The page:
One snag when it comes to investing in markets such as Indonesia is getting hold of the shares. As far as I'm aware, the only UK brokers who will trade Indonesia directly are those catering to clients with very large portfolios. You could open an account with an Asia-based broker such as Kim Eng or Boom, but there is an alternative if you don't want to go down this route.

Telekomunikasi also trades on the New York Stock Exchange as an American Depositary Receipt (ADR). This means that a bank holds Telekomunikasi shares in custody and issues receipts, which give buyer rights over the shares. Those receipts are then listed on a local stock exchange, just like a locally-issued share.

ADRs trade independently of the underlying shares which means they may go at a discount or premium to the share and may not be very liquid. But with a well-known large-cap like Telekomunikasi, this isn't usually too much of a problem. The ADRs and Indonesia-listed shares move together largely in sync; the premium has alternated between 5% and -5% over the past year and at the time trade at a slight discount.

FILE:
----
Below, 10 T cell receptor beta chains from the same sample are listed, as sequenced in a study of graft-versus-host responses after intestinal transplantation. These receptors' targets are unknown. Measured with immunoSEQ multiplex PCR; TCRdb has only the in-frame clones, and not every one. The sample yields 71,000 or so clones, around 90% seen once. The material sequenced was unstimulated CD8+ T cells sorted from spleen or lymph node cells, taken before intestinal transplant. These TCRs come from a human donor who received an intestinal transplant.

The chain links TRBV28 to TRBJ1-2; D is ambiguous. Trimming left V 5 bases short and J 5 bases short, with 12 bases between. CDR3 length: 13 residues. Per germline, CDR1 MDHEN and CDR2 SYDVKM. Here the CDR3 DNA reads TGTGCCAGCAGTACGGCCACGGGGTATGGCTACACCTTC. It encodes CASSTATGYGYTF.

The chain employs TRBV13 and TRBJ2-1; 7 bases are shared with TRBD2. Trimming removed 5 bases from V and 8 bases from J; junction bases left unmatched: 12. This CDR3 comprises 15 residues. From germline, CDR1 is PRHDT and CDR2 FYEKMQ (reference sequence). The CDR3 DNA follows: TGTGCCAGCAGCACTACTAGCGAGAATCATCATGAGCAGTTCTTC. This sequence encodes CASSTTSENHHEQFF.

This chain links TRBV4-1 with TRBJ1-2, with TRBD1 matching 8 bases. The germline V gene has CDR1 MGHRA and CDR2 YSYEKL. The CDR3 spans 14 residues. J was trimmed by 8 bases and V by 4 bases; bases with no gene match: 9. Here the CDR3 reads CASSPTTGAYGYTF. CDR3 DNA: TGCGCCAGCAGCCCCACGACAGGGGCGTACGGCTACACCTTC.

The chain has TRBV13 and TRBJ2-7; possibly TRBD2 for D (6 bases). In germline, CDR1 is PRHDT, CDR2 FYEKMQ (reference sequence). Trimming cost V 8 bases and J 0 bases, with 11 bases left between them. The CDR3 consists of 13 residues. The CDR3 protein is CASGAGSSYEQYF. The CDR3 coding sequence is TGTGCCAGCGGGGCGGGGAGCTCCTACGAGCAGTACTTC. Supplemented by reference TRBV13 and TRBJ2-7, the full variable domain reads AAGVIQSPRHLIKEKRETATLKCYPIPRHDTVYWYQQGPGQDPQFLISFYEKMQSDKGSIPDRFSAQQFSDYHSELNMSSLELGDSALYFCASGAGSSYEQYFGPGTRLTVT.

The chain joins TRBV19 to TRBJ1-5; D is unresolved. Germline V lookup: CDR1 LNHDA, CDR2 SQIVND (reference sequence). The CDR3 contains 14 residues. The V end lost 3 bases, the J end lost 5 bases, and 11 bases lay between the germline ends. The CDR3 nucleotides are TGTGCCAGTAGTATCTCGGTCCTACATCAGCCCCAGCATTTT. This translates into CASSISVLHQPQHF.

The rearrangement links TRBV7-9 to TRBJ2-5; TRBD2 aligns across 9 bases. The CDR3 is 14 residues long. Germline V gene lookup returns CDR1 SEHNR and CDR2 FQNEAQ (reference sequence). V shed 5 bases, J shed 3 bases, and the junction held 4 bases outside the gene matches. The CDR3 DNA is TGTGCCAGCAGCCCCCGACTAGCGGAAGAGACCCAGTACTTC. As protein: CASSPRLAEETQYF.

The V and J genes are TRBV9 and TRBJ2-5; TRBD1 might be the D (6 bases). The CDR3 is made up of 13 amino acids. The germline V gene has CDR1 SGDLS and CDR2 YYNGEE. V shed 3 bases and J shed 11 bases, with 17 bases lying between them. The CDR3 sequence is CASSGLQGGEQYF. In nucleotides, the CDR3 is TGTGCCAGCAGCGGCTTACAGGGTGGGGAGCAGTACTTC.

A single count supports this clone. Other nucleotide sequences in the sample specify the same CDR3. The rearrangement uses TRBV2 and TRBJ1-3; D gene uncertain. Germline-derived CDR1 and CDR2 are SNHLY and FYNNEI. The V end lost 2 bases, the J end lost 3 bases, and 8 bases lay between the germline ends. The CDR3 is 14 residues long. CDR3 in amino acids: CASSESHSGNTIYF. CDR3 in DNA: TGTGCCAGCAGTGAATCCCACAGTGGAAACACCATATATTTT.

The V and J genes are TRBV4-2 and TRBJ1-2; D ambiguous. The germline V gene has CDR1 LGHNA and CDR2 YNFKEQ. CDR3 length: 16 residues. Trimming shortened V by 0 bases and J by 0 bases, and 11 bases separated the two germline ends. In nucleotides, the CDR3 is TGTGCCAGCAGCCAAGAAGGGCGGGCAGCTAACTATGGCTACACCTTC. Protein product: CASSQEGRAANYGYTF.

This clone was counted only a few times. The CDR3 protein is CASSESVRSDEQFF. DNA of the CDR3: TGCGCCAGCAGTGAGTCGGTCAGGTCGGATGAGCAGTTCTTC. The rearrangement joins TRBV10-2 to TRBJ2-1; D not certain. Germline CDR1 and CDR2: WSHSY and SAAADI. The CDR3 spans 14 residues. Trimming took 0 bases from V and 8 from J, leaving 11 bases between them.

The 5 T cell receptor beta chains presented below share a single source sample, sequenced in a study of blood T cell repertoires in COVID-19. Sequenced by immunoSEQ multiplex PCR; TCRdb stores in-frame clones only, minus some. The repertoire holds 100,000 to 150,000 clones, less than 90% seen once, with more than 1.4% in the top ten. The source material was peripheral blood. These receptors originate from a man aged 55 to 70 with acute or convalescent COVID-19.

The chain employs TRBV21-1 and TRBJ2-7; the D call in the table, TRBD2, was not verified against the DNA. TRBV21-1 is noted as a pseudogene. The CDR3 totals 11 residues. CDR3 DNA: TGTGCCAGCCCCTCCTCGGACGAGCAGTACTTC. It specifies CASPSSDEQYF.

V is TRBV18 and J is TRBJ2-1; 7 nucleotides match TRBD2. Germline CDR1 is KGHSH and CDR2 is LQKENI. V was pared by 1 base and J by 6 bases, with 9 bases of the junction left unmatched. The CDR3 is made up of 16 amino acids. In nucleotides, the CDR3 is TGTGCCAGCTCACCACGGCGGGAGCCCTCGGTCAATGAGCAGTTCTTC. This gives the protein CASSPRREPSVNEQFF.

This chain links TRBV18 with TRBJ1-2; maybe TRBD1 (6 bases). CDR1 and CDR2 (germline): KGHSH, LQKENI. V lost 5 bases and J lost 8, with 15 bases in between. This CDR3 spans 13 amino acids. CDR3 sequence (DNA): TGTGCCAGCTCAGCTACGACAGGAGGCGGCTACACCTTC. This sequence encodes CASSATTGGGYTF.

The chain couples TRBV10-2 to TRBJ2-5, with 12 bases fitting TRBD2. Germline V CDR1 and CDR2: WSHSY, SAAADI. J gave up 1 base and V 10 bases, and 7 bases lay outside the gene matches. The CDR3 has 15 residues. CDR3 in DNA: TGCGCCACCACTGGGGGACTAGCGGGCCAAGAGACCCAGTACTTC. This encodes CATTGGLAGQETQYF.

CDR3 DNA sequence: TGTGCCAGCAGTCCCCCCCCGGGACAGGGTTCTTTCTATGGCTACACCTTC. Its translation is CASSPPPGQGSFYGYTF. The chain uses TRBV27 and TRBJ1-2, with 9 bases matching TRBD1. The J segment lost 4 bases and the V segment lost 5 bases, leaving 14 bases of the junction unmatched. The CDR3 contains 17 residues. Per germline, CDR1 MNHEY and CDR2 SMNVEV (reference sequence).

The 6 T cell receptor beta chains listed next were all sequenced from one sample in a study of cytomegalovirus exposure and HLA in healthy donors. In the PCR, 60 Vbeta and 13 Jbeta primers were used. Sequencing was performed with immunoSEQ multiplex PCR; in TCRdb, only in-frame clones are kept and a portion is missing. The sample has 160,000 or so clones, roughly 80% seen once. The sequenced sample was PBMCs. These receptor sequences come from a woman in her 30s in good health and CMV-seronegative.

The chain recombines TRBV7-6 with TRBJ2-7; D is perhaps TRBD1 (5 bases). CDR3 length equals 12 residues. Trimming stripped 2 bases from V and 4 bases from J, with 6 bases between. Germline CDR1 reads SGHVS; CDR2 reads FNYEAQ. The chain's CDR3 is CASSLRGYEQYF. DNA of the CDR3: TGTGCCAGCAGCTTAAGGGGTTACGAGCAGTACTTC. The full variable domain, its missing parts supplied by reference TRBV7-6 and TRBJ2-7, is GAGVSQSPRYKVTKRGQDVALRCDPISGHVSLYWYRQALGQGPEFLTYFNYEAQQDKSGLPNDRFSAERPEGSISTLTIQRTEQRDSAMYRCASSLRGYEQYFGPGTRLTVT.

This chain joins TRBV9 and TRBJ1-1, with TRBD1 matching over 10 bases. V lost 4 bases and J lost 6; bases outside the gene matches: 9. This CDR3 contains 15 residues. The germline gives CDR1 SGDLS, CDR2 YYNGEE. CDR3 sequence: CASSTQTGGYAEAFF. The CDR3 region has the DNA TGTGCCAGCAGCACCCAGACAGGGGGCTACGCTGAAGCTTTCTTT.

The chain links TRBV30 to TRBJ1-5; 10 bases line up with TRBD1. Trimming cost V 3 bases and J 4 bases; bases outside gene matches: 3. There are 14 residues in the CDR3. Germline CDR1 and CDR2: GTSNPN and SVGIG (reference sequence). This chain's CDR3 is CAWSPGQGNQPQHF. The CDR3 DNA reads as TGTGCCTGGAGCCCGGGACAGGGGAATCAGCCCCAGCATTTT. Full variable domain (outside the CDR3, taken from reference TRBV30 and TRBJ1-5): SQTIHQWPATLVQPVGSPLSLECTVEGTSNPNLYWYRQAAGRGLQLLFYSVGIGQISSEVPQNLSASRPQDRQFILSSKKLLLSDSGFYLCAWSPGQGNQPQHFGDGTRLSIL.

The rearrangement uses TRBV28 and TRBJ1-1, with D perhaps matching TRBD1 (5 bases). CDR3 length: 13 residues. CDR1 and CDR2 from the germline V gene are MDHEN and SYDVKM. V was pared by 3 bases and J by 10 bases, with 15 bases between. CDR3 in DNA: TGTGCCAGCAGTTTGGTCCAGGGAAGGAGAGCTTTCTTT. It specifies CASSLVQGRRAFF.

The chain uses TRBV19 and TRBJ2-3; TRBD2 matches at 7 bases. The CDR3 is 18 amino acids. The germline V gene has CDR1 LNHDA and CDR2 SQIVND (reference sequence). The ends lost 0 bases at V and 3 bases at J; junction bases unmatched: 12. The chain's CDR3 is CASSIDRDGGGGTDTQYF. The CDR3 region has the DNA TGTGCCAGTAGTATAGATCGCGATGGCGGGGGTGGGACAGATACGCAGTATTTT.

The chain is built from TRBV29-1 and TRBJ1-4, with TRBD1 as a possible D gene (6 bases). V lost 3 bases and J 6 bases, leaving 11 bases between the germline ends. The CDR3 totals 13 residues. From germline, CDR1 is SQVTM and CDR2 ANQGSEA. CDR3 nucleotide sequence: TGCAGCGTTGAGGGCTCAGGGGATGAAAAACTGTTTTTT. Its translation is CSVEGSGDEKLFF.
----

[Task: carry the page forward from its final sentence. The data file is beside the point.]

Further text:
Telekomunikasi Indonesia

Exchange: Indonesia

Ticker: TLKM

Price: IDR 7,100

Market cap: IDR 143,136bn

Telekomunikasi Indonesia ADR (represents 40 regular shares)

Exchange: New York

Ticker: TLK

Price: $29.4

Turning to the markets


Asian markets were mixed last week, as uncertainty over plans to bail out US banks continued. China has rebounded strongly after dropping below 2,000 two weeks ago; however, the rally is being driven more by optimism over the authorities' efforts to support the market than any change in economic fundamentals.

Banks runs have now spread from the UK and US to Hong Kong. Bank of East Asia, the third-largest bank in the territory, saw depositers queuing outside to withdraw their money - and its shares suffered a beating on the exchange - after rumours about its financial position spread around the territory. The panic stopped after a group of investors headed by Li Ka-Shing, Asia's richest man, bought shares in the bank.